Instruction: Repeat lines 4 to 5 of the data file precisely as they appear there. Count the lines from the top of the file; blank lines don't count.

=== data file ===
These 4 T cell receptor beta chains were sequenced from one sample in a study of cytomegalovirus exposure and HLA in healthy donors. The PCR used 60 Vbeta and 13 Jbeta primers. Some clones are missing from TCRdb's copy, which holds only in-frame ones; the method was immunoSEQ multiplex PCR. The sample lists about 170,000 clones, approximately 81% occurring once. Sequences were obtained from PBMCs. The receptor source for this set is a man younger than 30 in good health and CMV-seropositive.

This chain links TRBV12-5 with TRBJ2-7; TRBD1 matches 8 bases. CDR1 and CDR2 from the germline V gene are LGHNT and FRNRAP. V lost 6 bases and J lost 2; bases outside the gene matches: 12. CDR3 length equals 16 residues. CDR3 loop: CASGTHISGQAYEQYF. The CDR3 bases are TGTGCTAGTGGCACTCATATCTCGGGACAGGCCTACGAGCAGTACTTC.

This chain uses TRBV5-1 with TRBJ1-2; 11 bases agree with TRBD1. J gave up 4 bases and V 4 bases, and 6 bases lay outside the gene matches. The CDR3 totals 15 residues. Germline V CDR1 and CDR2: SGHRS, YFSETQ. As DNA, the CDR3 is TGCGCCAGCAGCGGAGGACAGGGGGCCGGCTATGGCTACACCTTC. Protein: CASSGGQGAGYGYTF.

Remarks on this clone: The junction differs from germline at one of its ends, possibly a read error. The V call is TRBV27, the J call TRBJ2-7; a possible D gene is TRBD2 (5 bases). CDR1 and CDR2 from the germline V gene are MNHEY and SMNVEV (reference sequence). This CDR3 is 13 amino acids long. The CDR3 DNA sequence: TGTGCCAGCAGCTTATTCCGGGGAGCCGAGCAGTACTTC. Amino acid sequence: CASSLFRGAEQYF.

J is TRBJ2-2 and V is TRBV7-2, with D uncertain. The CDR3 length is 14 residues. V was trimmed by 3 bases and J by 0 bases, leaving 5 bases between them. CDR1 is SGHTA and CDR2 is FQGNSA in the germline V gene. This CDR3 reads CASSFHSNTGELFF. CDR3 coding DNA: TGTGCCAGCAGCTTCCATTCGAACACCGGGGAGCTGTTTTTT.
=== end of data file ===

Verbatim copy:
Remarks on this clone: The junction differs from germline at one of its ends, possibly a read error. The V call is TRBV27, the J call TRBJ2-7; a possible D gene is TRBD2 (5 bases). CDR1 and CDR2 from the germline V gene are MNHEY and SMNVEV (reference sequence). This CDR3 is 13 amino acids long. The CDR3 DNA sequence: TGTGCCAGCAGCTTATTCCGGGGAGCCGAGCAGTACTTC. Amino acid sequence: CASSLFRGAEQYF.

J is TRBJ2-2 and V is TRBV7-2, with D uncertain. The CDR3 length is 14 residues. V was trimmed by 3 bases and J by 0 bases, leaving 5 bases between them. CDR1 is SGHTA and CDR2 is FQGNSA in the germline V gene. This CDR3 reads CASSFHSNTGELFF. CDR3 coding DNA: TGTGCCAGCAGCTTCCATTCGAACACCGGGGAGCTGTTTTTT.